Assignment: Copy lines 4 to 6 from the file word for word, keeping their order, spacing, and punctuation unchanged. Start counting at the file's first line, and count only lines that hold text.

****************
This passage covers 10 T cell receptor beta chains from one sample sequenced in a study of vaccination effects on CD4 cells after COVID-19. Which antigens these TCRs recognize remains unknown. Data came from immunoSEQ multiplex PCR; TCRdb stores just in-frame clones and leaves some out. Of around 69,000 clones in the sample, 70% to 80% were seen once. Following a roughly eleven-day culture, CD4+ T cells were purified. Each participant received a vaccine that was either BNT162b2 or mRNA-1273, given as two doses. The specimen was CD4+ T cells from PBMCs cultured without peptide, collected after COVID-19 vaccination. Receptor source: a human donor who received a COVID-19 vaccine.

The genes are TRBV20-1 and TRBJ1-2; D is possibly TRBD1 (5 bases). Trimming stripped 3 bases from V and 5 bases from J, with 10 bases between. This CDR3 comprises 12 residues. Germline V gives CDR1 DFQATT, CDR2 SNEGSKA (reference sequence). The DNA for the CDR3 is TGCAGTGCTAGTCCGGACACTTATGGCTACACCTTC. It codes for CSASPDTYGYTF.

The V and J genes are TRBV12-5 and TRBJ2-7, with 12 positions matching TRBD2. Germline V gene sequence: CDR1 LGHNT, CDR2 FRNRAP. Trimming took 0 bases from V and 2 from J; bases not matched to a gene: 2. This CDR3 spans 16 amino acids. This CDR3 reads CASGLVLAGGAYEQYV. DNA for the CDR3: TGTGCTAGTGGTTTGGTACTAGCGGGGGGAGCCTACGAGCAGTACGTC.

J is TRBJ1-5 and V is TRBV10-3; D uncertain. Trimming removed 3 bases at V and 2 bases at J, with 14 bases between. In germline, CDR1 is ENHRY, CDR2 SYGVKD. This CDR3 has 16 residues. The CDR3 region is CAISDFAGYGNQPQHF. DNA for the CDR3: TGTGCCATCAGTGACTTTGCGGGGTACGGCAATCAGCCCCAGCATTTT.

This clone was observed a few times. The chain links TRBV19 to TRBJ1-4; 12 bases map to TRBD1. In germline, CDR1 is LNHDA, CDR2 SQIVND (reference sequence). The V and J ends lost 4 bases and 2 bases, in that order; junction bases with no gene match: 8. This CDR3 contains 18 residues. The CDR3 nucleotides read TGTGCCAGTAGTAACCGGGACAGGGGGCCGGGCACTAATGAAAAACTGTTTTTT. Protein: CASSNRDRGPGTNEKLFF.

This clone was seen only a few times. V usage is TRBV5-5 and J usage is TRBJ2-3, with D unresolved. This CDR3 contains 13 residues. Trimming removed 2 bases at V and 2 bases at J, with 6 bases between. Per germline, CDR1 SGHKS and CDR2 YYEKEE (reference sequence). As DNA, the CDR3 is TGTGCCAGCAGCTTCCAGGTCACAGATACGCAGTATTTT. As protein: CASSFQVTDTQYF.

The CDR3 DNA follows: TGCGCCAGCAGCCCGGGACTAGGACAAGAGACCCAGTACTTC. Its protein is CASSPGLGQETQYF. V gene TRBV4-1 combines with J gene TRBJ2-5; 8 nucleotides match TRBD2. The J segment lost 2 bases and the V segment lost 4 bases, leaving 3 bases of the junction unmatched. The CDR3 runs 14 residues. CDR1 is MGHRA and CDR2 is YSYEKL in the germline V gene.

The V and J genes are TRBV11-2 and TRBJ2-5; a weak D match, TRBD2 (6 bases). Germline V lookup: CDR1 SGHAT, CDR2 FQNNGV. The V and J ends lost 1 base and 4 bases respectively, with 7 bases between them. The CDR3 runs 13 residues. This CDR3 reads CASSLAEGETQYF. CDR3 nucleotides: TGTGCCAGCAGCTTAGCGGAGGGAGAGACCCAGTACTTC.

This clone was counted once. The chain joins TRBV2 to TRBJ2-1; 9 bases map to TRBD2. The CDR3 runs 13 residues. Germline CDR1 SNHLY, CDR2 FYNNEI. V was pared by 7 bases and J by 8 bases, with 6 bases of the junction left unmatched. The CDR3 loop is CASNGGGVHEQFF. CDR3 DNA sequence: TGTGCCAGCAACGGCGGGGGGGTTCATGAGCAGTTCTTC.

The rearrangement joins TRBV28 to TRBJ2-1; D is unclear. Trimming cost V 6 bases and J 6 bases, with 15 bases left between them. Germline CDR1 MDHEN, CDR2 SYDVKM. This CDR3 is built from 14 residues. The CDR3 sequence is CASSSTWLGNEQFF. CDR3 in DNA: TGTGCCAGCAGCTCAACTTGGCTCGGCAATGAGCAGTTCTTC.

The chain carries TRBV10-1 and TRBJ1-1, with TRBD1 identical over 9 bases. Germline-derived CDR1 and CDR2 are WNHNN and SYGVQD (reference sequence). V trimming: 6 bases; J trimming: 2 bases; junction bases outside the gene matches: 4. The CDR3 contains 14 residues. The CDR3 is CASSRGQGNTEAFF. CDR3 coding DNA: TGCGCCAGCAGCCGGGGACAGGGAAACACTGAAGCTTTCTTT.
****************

J is TRBJ1-5 and V is TRBV10-3; D uncertain. Trimming removed 3 bases at V and 2 bases at J, with 14 bases between. In germline, CDR1 is ENHRY, CDR2 SYGVKD. This CDR3 has 16 residues. The CDR3 region is CAISDFAGYGNQPQHF. DNA for the CDR3: TGTGCCATCAGTGACTTTGCGGGGTACGGCAATCAGCCCCAGCATTTT.

This clone was observed a few times. The chain links TRBV19 to TRBJ1-4; 12 bases map to TRBD1. In germline, CDR1 is LNHDA, CDR2 SQIVND (reference sequence). The V and J ends lost 4 bases and 2 bases, in that order; junction bases with no gene match: 8. This CDR3 contains 18 residues. The CDR3 nucleotides read TGTGCCAGTAGTAACCGGGACAGGGGGCCGGGCACTAATGAAAAACTGTTTTTT. Protein: CASSNRDRGPGTNEKLFF.

This clone was seen only a few times. V usage is TRBV5-5 and J usage is TRBJ2-3, with D unresolved. This CDR3 contains 13 residues. Trimming removed 2 bases at V and 2 bases at J, with 6 bases between. Per germline, CDR1 SGHKS and CDR2 YYEKEE (reference sequence). As DNA, the CDR3 is TGTGCCAGCAGCTTCCAGGTCACAGATACGCAGTATTTT. As protein: CASSFQVTDTQYF.